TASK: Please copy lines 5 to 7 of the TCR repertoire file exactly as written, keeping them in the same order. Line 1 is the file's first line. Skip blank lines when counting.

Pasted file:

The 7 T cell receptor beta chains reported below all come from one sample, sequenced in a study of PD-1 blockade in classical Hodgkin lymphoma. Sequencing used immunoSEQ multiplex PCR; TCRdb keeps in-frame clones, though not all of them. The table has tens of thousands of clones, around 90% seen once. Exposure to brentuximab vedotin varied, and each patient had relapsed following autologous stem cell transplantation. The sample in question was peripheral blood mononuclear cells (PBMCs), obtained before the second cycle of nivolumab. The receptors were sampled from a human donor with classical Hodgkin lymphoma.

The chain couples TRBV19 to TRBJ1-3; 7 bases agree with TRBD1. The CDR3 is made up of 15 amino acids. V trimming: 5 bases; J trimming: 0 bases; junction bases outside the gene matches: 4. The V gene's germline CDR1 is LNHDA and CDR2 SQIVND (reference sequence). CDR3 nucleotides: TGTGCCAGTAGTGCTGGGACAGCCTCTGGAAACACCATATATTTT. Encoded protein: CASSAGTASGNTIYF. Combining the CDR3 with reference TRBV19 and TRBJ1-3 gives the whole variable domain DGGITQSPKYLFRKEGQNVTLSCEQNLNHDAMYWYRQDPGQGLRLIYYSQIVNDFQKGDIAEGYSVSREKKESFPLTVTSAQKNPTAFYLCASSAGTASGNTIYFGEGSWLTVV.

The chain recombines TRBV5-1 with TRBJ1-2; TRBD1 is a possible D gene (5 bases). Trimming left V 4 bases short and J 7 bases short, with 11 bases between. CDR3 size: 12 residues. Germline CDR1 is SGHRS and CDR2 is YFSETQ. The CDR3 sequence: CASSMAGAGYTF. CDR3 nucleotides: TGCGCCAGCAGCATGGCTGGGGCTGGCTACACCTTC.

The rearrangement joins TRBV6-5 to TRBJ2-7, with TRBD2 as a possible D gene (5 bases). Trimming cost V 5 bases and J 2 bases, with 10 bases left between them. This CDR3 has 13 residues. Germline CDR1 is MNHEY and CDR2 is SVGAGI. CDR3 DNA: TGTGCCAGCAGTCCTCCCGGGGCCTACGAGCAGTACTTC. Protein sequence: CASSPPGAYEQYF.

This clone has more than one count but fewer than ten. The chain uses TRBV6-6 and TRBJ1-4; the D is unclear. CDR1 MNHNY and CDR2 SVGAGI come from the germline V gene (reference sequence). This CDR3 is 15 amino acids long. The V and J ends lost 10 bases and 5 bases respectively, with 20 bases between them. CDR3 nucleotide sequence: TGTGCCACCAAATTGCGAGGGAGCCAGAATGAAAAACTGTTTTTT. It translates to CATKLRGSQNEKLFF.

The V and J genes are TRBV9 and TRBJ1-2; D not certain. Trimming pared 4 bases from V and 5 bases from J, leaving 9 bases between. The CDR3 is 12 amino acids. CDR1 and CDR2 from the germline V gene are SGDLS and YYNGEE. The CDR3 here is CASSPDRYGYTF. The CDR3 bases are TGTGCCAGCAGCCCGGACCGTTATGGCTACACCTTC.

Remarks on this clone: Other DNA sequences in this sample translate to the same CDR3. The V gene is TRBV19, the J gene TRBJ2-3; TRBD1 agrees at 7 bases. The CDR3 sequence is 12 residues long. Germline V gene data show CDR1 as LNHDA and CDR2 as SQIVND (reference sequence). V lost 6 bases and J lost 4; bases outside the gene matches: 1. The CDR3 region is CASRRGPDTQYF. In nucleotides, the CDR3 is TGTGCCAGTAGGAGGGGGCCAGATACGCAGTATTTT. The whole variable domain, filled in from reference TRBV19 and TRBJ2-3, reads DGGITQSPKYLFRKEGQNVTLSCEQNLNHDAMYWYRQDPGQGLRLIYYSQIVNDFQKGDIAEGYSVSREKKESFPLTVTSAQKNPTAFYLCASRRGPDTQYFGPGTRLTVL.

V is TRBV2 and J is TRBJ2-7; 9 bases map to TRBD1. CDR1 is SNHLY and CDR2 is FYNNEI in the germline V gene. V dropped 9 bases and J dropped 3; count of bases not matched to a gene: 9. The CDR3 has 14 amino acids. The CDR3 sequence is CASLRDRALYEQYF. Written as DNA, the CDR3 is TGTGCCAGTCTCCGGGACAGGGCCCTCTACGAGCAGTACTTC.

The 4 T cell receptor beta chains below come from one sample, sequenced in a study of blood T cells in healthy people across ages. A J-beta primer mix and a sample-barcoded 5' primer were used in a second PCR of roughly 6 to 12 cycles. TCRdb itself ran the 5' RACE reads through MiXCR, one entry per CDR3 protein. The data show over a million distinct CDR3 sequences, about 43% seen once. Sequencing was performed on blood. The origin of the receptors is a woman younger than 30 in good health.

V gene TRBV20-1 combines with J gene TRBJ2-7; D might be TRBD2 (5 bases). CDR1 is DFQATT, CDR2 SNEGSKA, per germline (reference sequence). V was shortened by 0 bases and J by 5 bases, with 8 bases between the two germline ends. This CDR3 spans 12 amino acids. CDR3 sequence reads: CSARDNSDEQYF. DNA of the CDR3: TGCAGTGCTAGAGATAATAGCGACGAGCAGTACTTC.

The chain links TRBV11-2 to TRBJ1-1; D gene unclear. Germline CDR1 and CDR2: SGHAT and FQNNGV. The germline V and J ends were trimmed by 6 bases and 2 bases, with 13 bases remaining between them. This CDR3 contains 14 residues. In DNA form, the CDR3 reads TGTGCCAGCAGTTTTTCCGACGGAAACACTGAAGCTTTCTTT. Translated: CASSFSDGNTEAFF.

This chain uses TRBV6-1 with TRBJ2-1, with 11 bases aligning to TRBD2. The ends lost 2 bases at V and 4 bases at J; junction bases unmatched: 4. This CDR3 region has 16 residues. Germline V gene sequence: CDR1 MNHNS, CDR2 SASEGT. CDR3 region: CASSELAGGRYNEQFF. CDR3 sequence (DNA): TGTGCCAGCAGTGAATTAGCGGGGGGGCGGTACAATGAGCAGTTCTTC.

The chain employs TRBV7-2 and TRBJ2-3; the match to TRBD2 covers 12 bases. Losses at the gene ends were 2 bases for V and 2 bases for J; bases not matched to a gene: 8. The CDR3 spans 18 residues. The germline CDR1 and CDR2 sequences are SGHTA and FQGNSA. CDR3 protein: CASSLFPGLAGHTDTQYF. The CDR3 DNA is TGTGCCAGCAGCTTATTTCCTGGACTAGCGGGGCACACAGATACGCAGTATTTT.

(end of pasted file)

This clone has more than one count but fewer than ten. The chain uses TRBV6-6 and TRBJ1-4; the D is unclear. CDR1 MNHNY and CDR2 SVGAGI come from the germline V gene (reference sequence). This CDR3 is 15 amino acids long. The V and J ends lost 10 bases and 5 bases respectively, with 20 bases between them. CDR3 nucleotide sequence: TGTGCCACCAAATTGCGAGGGAGCCAGAATGAAAAACTGTTTTTT. It translates to CATKLRGSQNEKLFF.

The V and J genes are TRBV9 and TRBJ1-2; D not certain. Trimming pared 4 bases from V and 5 bases from J, leaving 9 bases between. The CDR3 is 12 amino acids. CDR1 and CDR2 from the germline V gene are SGDLS and YYNGEE. The CDR3 here is CASSPDRYGYTF. The CDR3 bases are TGTGCCAGCAGCCCGGACCGTTATGGCTACACCTTC.

Remarks on this clone: Other DNA sequences in this sample translate to the same CDR3. The V gene is TRBV19, the J gene TRBJ2-3; TRBD1 agrees at 7 bases. The CDR3 sequence is 12 residues long. Germline V gene data show CDR1 as LNHDA and CDR2 as SQIVND (reference sequence). V lost 6 bases and J lost 4; bases outside the gene matches: 1. The CDR3 region is CASRRGPDTQYF. In nucleotides, the CDR3 is TGTGCCAGTAGGAGGGGGCCAGATACGCAGTATTTT. The whole variable domain, filled in from reference TRBV19 and TRBJ2-3, reads DGGITQSPKYLFRKEGQNVTLSCEQNLNHDAMYWYRQDPGQGLRLIYYSQIVNDFQKGDIAEGYSVSREKKESFPLTVTSAQKNPTAFYLCASRRGPDTQYFGPGTRLTVL.